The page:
KIEV (Reuters) - Ukraine banned government officials on Tuesday from publicly criticizing the work of state institutions and their colleagues, after damaging disclosures last month that highlighted slow progress in fighting corruption.
The move immediately drew criticism from some civil servants who saw it as a blow to freedom of speech at odds with the embattled government’s Western-backed reform drive.
The rule on “loyalty” is one of several outlined in a new ethics code that civil servants must follow or face disciplinary action, according to a decree posted on the government website.
“The government has decided to introduce standards of ethical conduct for civil servants to restore public faith in the work of the state bodies and officials,” the decree said.
Government employees should “avoid any public criticisms of the work of state institutions and their officials,” the code stipulates, alongside rules on the need for transparency and integrity.
The shock resignations in February of Economy Minister Aivaras Abromavicius and a top prosecutor shone a spotlight on the failure of the Kiev leadership to follow through on promises to eliminate the influence of vested interests on policymaking.
In a Facebook post about the new ethics code, Olena Minitch, a department head in the economy ministry, said the new rules appeared to have been “created hastily and adopted quickly” in the wake of Abromavicius’s allegations about corrupt state practices.
“The little document ... is in the best traditions of the Communist period, more precisely in the traditions of Stalin and Beria,” Minitch said, referring to repressive Soviet leader Josef Stalin and his security chief, Lavrenty Beria.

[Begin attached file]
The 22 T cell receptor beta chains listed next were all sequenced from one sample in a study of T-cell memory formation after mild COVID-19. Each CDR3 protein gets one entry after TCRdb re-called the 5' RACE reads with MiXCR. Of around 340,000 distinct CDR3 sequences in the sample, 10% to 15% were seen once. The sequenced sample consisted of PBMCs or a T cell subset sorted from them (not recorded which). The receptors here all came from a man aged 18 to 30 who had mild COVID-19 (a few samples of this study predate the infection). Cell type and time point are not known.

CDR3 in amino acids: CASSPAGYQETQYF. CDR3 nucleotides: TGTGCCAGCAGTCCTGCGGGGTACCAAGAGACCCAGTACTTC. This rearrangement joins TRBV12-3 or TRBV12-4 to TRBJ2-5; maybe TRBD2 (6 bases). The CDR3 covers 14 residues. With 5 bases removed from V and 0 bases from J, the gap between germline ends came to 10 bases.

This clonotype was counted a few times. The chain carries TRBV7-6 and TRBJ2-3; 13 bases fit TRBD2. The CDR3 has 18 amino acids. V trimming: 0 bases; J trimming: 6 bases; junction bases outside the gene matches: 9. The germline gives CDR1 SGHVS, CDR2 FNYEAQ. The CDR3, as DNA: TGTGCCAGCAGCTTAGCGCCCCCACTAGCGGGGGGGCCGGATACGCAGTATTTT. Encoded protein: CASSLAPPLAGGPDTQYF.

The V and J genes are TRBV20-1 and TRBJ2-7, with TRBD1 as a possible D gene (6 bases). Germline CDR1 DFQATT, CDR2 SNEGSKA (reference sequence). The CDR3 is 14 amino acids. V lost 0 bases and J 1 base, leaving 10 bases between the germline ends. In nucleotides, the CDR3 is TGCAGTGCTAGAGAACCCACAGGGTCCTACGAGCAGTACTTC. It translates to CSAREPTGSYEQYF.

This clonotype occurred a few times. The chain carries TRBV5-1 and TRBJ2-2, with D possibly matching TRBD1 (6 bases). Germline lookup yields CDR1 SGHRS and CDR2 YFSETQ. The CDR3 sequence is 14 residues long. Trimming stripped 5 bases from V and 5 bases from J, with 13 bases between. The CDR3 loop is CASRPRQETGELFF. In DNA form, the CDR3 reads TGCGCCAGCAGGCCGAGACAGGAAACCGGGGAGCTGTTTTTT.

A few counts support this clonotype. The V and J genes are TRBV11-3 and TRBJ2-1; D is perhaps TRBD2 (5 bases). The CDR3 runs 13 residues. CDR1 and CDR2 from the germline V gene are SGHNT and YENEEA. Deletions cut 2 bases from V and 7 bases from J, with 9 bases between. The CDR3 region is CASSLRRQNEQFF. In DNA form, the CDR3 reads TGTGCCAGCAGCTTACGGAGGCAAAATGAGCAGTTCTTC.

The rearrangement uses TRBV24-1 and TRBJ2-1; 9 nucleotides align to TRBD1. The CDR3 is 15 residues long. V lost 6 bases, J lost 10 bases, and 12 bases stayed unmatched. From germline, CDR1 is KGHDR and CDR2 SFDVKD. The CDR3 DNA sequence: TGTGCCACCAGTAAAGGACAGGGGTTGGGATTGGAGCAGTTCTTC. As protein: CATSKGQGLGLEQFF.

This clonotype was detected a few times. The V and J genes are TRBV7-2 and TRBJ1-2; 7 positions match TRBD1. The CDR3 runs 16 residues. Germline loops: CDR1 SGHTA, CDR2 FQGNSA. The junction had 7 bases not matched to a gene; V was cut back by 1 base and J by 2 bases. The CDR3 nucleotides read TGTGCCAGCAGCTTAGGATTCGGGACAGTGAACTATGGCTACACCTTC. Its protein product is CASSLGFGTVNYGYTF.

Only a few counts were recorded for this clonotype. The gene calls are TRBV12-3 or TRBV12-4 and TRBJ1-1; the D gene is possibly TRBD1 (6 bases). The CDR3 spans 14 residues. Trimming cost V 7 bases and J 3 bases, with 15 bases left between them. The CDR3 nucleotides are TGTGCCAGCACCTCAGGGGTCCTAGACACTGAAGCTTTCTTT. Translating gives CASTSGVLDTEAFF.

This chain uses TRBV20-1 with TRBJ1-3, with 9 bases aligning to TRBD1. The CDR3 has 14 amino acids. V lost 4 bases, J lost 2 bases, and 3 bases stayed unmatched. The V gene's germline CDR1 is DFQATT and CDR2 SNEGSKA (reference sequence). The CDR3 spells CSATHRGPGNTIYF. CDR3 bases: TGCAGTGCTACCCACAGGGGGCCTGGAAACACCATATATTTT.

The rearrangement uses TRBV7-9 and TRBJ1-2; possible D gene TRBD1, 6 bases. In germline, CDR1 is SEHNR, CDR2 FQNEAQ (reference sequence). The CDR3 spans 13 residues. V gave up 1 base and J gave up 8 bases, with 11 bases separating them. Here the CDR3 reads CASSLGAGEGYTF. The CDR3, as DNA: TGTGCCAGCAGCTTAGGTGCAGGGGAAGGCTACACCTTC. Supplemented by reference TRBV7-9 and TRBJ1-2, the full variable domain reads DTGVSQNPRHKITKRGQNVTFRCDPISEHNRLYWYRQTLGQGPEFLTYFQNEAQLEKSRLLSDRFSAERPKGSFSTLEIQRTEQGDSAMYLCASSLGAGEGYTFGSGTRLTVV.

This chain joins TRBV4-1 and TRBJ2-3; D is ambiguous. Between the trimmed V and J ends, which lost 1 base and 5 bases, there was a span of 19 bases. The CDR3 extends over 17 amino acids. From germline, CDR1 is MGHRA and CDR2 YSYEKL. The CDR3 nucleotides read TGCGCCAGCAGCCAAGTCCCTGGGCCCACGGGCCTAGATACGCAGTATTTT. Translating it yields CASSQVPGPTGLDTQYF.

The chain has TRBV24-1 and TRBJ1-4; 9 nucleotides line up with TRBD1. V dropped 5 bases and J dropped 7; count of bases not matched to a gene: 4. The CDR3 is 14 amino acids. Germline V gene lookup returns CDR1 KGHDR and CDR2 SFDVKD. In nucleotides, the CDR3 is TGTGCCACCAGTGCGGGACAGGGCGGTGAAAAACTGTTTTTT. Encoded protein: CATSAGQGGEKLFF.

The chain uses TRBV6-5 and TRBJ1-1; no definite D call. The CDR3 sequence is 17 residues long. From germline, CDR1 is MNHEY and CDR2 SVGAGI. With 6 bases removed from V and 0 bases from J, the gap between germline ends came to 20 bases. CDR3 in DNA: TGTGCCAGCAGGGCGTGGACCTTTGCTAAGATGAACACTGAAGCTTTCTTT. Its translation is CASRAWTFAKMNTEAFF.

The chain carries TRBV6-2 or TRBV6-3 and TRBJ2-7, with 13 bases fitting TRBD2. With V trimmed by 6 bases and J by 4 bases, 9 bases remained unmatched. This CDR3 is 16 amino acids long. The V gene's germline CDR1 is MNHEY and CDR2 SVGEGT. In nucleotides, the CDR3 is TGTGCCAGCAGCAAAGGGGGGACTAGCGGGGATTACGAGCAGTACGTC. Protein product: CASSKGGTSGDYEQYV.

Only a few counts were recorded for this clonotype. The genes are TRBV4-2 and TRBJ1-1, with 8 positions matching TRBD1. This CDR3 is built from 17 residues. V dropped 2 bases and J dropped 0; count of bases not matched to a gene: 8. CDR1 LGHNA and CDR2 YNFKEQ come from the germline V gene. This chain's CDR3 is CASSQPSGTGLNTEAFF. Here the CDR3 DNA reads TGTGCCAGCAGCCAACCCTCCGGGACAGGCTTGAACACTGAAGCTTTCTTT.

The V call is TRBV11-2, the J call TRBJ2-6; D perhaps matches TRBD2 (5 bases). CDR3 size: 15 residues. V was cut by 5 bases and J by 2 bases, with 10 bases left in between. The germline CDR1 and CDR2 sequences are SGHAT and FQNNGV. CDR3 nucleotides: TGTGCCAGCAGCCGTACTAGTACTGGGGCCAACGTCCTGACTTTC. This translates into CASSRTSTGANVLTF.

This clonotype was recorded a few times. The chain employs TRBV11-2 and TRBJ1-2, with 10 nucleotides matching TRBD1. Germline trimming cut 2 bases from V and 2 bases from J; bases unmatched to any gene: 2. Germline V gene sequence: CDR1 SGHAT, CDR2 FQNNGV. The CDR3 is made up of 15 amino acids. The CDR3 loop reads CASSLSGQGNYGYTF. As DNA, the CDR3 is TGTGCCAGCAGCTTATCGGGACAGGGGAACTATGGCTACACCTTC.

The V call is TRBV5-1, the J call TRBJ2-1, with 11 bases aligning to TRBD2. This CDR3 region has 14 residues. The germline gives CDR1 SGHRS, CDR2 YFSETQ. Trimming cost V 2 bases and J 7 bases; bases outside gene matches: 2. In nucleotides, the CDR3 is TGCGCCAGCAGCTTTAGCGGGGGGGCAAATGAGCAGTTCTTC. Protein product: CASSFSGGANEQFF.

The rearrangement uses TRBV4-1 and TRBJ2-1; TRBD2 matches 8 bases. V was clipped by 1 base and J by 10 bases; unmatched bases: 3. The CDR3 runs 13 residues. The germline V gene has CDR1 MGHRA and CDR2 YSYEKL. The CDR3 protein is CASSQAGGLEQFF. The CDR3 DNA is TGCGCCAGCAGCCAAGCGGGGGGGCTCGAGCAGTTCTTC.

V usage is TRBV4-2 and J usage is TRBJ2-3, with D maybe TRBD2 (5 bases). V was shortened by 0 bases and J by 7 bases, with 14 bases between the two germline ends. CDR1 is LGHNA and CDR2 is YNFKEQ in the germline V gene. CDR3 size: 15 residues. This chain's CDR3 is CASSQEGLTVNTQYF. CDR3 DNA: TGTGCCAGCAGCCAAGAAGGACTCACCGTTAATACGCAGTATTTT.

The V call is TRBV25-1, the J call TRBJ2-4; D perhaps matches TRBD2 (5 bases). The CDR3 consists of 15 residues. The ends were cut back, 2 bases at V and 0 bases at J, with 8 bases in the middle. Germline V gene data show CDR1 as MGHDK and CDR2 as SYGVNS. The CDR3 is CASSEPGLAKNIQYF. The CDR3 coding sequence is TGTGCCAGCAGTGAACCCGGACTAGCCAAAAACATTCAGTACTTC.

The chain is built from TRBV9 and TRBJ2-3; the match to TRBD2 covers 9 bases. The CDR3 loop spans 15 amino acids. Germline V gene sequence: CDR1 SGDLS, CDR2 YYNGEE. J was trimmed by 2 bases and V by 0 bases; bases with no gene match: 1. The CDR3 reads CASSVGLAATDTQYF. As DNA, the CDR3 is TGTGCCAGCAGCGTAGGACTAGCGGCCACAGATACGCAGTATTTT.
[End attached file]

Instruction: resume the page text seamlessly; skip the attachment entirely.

Others appeared to poke fun at the state’s call for officials to toe the party line.
“I’m a loyal public servant. I’m thrilled with the work of state bodies (and) their officials,” Ukraine’s Ambassador-at-Large Dmytro Kuleba tweeted, linking to an article about the ban.
The future of the government itself is in doubt unless Prime Minister Arseny Yatseniuk can shore up the coalition and avoid snap elections, having barely survived a no-confidence motion in parliament in February.
Yatseniuk’s approval ratings have plummeted to less than 1 percent since he came to office in 2014 after protests ousted the previous pro-Russian government. The economy has tanked and a conflict with separatist rebels has no end in sight.
The political turbulence has further delayed the disbursement of critical financial aid from the International Monetary Fund and raised doubts about Yatseniuk’s ability to win parliamentary support for promised reforms.
Additional reporting by Margarita Chornokondratenko and Natalia Zinets; Editing by Richard Balmforth
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